In order to capture the amount of GST a business or organisation levies on customers in each state, every entity collecting GST would need to know their customers, more specifically they would need to know where they are located.  
This is simple for a small retail outlet/corner shop: all their sales are in the one state therefore the added paperwork would be minimal.  It would be relatively simple to ascertain for an online business - billing addresses which accompany credit card or paypal transactions (which already must be captured) can be used to capture the jurisdictional data.  For large multi-state businesses (think Woolworths, Coles, Telstra, Origin Energy) POS terminals and internal accounting systems would need to be altered to produce sales figures per jurisdiction breaking down their state-by-state sales & associated GST component (if they don't already).
Essentially 8 new boxes would appear on the BAS Statement - one for each state and territory plus the existing total figure businesses currently used to inform the ATO of their GST obligations.  Small, medium and large, online or bricks and mortar business would then simply provide their state-by-state breakdown - providing the grand total and then the GST paying entity would provide a figure for GST levied in Victoria, New South Wales, Queensland, South Australia and so on.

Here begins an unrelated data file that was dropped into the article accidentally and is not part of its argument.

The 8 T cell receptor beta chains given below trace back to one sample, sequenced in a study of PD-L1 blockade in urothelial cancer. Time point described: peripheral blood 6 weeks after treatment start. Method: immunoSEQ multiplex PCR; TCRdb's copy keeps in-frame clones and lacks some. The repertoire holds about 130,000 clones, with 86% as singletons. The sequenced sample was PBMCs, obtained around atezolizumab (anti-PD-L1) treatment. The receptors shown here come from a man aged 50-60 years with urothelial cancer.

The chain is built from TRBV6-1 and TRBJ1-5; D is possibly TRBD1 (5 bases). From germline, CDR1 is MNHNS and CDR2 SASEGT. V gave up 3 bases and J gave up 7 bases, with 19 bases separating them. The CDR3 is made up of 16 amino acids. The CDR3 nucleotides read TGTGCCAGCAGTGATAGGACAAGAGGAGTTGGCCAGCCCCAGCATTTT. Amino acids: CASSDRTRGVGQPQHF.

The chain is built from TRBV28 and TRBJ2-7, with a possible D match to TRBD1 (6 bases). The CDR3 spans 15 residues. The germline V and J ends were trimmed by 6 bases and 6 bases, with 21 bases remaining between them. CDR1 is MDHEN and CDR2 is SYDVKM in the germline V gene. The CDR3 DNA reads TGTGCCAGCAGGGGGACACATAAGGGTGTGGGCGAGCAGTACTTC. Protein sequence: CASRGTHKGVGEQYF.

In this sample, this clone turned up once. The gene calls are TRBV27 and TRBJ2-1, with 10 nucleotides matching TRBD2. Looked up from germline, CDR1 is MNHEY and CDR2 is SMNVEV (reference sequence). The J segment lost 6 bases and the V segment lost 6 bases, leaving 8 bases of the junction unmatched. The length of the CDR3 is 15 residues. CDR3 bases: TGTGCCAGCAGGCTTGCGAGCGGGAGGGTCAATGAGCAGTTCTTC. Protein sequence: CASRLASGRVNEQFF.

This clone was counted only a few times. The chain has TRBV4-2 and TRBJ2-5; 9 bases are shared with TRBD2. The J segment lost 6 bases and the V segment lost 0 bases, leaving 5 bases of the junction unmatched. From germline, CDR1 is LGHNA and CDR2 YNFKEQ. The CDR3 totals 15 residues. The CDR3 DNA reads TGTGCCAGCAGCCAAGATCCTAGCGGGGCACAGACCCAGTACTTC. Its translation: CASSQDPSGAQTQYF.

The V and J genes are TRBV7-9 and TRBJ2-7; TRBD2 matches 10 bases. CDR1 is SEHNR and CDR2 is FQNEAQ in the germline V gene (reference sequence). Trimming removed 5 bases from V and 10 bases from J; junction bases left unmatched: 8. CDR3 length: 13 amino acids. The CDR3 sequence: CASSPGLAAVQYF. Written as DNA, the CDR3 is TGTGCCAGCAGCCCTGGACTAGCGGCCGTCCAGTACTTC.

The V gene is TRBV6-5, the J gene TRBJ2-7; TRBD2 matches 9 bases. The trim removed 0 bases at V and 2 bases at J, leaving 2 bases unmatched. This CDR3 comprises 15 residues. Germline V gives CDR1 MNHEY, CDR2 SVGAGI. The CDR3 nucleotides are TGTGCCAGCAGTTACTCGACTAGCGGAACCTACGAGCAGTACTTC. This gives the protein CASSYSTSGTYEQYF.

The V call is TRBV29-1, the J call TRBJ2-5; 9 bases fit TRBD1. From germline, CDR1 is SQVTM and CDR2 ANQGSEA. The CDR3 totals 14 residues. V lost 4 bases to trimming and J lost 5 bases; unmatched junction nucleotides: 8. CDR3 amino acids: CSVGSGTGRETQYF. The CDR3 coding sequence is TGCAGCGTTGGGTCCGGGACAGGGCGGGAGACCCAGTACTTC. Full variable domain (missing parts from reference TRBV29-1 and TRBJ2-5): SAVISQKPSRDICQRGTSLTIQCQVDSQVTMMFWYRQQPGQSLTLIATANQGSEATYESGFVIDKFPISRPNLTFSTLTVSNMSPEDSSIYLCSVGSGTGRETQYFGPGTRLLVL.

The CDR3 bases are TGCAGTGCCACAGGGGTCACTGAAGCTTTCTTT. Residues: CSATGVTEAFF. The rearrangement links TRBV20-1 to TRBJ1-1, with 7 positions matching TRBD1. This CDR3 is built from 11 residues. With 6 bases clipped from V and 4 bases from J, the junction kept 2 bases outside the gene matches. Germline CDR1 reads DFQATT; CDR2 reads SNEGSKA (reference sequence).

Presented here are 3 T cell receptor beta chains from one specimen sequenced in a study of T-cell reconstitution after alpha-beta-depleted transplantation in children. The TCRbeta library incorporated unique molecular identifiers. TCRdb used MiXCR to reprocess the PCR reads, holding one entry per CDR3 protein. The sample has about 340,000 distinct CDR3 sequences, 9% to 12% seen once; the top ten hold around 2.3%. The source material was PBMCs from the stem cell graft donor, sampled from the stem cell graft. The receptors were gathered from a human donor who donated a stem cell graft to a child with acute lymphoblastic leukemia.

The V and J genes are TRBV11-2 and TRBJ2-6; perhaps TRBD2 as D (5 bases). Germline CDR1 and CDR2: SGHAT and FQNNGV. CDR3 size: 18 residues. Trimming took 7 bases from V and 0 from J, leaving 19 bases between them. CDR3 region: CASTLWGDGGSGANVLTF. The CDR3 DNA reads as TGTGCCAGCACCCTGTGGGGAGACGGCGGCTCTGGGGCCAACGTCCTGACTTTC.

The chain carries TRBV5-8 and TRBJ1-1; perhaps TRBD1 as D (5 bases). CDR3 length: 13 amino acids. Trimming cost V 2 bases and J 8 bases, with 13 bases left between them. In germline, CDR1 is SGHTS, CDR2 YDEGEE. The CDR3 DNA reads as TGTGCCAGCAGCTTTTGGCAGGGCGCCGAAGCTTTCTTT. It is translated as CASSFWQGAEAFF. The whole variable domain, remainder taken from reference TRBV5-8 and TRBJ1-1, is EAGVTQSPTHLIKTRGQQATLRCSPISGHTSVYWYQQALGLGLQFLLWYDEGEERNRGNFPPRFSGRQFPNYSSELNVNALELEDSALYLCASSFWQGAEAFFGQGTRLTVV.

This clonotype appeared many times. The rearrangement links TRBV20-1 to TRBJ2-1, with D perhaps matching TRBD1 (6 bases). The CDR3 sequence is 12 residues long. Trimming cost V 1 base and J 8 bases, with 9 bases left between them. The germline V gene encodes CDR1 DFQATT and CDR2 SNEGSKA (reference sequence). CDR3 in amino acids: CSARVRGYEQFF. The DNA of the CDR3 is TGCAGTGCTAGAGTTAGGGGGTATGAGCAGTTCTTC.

The business/organisation would pay the GST in one single payment to the ATO, as is the case now, but the extra information would then be used by the ATO to strip out the extra 2.5% and redirect the cash straight to State/Territory Government funds on a quarterly basis with the existing 10% component running through the existing HFE process.
Key to aiding the transition to the new GST regime will be the ATO/Federal Government devising and publishing the guidelines for accounting system integration touchpoints in order for software packages provided by MYOB, Xero, Oracle and SAP to automatically generate GST breakdowns based on customer and sales ledger data. 
Show us the money
What does the extra 2.5% look like in real numbers?  According to the Commonwealth Grants Commission's State Relatives 2012 Update report, Victoria was forecast to receive $11,782,000,000 in GST revenue for the 2012-2013 financial year.  HFE/relative changes aside (in case you were wondering Victoria was forecast to receive $0.92 for every $1 paid in GST in 2012-2013) let's assume the $11.7billion figure is a straight 10% and if a model such as the one I've outlined were to be implemented, Victoria's new Infrastructure Fund would have been filled with $2.5-$3billion in 2012-2013.
Here's why a GST rate increase should be on the table